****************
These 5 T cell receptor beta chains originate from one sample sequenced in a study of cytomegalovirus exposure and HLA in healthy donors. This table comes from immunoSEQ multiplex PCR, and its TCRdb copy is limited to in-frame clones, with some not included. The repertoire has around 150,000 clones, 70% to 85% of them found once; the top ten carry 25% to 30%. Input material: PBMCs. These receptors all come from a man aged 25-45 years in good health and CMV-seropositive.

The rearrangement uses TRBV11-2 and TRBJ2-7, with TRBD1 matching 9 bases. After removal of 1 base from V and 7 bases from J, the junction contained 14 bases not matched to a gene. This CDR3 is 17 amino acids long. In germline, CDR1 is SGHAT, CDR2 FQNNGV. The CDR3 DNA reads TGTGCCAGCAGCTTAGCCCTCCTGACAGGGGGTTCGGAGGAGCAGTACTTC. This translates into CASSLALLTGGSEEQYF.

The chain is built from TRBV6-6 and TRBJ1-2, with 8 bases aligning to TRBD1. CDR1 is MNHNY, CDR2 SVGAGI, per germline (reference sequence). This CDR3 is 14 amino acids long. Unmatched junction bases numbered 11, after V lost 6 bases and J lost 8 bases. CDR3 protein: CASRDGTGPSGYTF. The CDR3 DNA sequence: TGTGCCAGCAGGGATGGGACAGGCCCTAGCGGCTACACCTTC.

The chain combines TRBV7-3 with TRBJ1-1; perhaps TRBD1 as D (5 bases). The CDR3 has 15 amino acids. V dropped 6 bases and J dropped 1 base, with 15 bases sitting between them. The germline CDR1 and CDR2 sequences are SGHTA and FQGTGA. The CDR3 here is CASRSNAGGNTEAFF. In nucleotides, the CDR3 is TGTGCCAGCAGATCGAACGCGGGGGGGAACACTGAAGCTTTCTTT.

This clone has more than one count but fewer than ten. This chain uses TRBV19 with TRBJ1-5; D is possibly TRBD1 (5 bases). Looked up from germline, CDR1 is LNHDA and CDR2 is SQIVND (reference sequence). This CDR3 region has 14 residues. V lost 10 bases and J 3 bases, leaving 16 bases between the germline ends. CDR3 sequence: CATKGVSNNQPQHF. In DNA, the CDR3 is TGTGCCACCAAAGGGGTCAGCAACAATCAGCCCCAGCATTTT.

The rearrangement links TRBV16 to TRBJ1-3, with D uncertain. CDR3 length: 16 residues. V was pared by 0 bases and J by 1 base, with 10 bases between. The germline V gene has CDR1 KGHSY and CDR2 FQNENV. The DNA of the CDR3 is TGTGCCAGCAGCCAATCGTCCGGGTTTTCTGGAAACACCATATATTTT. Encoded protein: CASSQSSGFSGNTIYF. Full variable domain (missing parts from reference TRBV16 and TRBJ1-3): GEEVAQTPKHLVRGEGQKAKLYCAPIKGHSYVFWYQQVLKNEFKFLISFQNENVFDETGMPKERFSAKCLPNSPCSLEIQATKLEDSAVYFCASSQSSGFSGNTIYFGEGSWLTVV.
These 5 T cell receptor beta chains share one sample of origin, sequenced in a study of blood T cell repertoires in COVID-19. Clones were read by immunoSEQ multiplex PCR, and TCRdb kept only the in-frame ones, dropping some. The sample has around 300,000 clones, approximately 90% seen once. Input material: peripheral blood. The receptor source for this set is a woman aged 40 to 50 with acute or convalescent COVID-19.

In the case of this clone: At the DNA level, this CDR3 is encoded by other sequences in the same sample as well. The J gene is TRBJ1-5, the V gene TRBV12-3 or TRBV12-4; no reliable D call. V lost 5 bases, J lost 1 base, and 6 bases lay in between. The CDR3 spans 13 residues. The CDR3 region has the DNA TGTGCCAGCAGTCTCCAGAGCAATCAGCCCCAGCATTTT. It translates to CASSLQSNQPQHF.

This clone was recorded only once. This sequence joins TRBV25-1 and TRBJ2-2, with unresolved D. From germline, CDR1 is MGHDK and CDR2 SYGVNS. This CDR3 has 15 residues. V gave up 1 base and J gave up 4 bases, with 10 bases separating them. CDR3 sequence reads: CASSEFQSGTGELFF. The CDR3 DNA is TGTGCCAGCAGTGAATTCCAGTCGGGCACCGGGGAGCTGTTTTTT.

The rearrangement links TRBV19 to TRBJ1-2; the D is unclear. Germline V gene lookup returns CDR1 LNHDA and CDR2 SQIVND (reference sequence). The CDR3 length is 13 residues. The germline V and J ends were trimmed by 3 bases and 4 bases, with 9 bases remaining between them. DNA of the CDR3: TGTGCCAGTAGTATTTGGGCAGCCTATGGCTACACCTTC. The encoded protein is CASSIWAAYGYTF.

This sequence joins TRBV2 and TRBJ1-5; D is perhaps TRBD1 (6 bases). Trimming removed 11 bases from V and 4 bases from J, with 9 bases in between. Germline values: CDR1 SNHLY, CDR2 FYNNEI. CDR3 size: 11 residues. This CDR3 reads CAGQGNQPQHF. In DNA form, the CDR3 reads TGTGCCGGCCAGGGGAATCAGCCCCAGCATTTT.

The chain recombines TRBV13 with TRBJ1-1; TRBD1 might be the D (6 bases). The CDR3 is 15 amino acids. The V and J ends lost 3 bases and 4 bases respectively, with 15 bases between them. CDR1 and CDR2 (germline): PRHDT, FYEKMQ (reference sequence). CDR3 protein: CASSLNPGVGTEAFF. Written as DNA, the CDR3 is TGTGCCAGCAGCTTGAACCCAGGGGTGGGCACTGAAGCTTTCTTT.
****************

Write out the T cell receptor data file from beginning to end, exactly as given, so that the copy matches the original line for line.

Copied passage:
These 5 T cell receptor beta chains originate from one sample sequenced in a study of cytomegalovirus exposure and HLA in healthy donors. This table comes from immunoSEQ multiplex PCR, and its TCRdb copy is limited to in-frame clones, with some not included. The repertoire has around 150,000 clones, 70% to 85% of them found once; the top ten carry 25% to 30%. Input material: PBMCs. These receptors all come from a man aged 25-45 years in good health and CMV-seropositive.

The rearrangement uses TRBV11-2 and TRBJ2-7, with TRBD1 matching 9 bases. After removal of 1 base from V and 7 bases from J, the junction contained 14 bases not matched to a gene. This CDR3 is 17 amino acids long. In germline, CDR1 is SGHAT, CDR2 FQNNGV. The CDR3 DNA reads TGTGCCAGCAGCTTAGCCCTCCTGACAGGGGGTTCGGAGGAGCAGTACTTC. This translates into CASSLALLTGGSEEQYF.

The chain is built from TRBV6-6 and TRBJ1-2, with 8 bases aligning to TRBD1. CDR1 is MNHNY, CDR2 SVGAGI, per germline (reference sequence). This CDR3 is 14 amino acids long. Unmatched junction bases numbered 11, after V lost 6 bases and J lost 8 bases. CDR3 protein: CASRDGTGPSGYTF. The CDR3 DNA sequence: TGTGCCAGCAGGGATGGGACAGGCCCTAGCGGCTACACCTTC.

The chain combines TRBV7-3 with TRBJ1-1; perhaps TRBD1 as D (5 bases). The CDR3 has 15 amino acids. V dropped 6 bases and J dropped 1 base, with 15 bases sitting between them. The germline CDR1 and CDR2 sequences are SGHTA and FQGTGA. The CDR3 here is CASRSNAGGNTEAFF. In nucleotides, the CDR3 is TGTGCCAGCAGATCGAACGCGGGGGGGAACACTGAAGCTTTCTTT.

This clone has more than one count but fewer than ten. This chain uses TRBV19 with TRBJ1-5; D is possibly TRBD1 (5 bases). Looked up from germline, CDR1 is LNHDA and CDR2 is SQIVND (reference sequence). This CDR3 region has 14 residues. V lost 10 bases and J 3 bases, leaving 16 bases between the germline ends. CDR3 sequence: CATKGVSNNQPQHF. In DNA, the CDR3 is TGTGCCACCAAAGGGGTCAGCAACAATCAGCCCCAGCATTTT.

The rearrangement links TRBV16 to TRBJ1-3, with D uncertain. CDR3 length: 16 residues. V was pared by 0 bases and J by 1 base, with 10 bases between. The germline V gene has CDR1 KGHSY and CDR2 FQNENV. The DNA of the CDR3 is TGTGCCAGCAGCCAATCGTCCGGGTTTTCTGGAAACACCATATATTTT. Encoded protein: CASSQSSGFSGNTIYF. Full variable domain (missing parts from reference TRBV16 and TRBJ1-3): GEEVAQTPKHLVRGEGQKAKLYCAPIKGHSYVFWYQQVLKNEFKFLISFQNENVFDETGMPKERFSAKCLPNSPCSLEIQATKLEDSAVYFCASSQSSGFSGNTIYFGEGSWLTVV.
These 5 T cell receptor beta chains share one sample of origin, sequenced in a study of blood T cell repertoires in COVID-19. Clones were read by immunoSEQ multiplex PCR, and TCRdb kept only the in-frame ones, dropping some. The sample has around 300,000 clones, approximately 90% seen once. Input material: peripheral blood. The receptor source for this set is a woman aged 40 to 50 with acute or convalescent COVID-19.

In the case of this clone: At the DNA level, this CDR3 is encoded by other sequences in the same sample as well. The J gene is TRBJ1-5, the V gene TRBV12-3 or TRBV12-4; no reliable D call. V lost 5 bases, J lost 1 base, and 6 bases lay in between. The CDR3 spans 13 residues. The CDR3 region has the DNA TGTGCCAGCAGTCTCCAGAGCAATCAGCCCCAGCATTTT. It translates to CASSLQSNQPQHF.

This clone was recorded only once. This sequence joins TRBV25-1 and TRBJ2-2, with unresolved D. From germline, CDR1 is MGHDK and CDR2 SYGVNS. This CDR3 has 15 residues. V gave up 1 base and J gave up 4 bases, with 10 bases separating them. CDR3 sequence reads: CASSEFQSGTGELFF. The CDR3 DNA is TGTGCCAGCAGTGAATTCCAGTCGGGCACCGGGGAGCTGTTTTTT.

The rearrangement links TRBV19 to TRBJ1-2; the D is unclear. Germline V gene lookup returns CDR1 LNHDA and CDR2 SQIVND (reference sequence). The CDR3 length is 13 residues. The germline V and J ends were trimmed by 3 bases and 4 bases, with 9 bases remaining between them. DNA of the CDR3: TGTGCCAGTAGTATTTGGGCAGCCTATGGCTACACCTTC. The encoded protein is CASSIWAAYGYTF.

This sequence joins TRBV2 and TRBJ1-5; D is perhaps TRBD1 (6 bases). Trimming removed 11 bases from V and 4 bases from J, with 9 bases in between. Germline values: CDR1 SNHLY, CDR2 FYNNEI. CDR3 size: 11 residues. This CDR3 reads CAGQGNQPQHF. In DNA form, the CDR3 reads TGTGCCGGCCAGGGGAATCAGCCCCAGCATTTT.

The chain recombines TRBV13 with TRBJ1-1; TRBD1 might be the D (6 bases). The CDR3 is 15 amino acids. The V and J ends lost 3 bases and 4 bases respectively, with 15 bases between them. CDR1 and CDR2 (germline): PRHDT, FYEKMQ (reference sequence). CDR3 protein: CASSLNPGVGTEAFF. Written as DNA, the CDR3 is TGTGCCAGCAGCTTGAACCCAGGGGTGGGCACTGAAGCTTTCTTT.